Norway’s electric car market is powering ahead, with most new cars registered in September either fully electric or hybrids.
Electric cars accounted for 61.5% of the 15,552 cars registered that month in the country. When hybrids are included, the total jumps up to 89%.
The new Volkswagen ID.3 was the bestselling car, with 12.8% of sales, followed by the Tesla Model 3 and the Polestar 2.
Globally, too, we could be on track for an electric car breakthrough as battery technology gets less expensive. The cost of a lithium-ion battery pack for an electric car fell 87% from 2010 to 2019, according to research by BloombergNEF.
In the US, by contrast, only 2% of new car registrations are electric.
So why is Norway leading the world while the US, a major producer of electric vehicles, straggles far behind? Are Norwegians just a lot more environmentally conscious?
Well, not exactly. Norway currently has big tax incentives for buying an electric car as opposed to an internal combustion one. Those incentives are set to be pared back this year, but will still provide a tax advantage for electrics. US tax incentives are less generous, which is one major factor behind slower adoption.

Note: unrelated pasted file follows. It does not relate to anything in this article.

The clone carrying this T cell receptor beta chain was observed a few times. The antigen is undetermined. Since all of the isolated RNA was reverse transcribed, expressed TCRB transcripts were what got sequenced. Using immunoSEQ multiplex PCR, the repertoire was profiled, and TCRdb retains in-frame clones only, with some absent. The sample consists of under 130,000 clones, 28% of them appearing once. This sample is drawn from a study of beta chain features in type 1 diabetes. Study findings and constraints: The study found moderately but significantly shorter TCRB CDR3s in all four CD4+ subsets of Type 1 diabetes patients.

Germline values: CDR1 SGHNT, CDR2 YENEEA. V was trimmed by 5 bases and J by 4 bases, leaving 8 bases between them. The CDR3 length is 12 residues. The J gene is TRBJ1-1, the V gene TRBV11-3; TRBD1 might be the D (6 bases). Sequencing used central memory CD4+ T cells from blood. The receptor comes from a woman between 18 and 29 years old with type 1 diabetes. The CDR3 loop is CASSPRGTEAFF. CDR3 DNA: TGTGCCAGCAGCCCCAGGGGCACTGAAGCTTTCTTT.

Another factor: gas costs the equivalent of about $8 a gallon in Norway, compared to about $2.75 in my neighborhood in New Jersey.
High gas prices and huge tax incentives mean that Norwegians don’t have to be environmentalists to choose an electric car. They just have to be frugal.
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Photo: “IMG46347-2” by odd.bakken is licensed under CC BY-NC-SA 2.0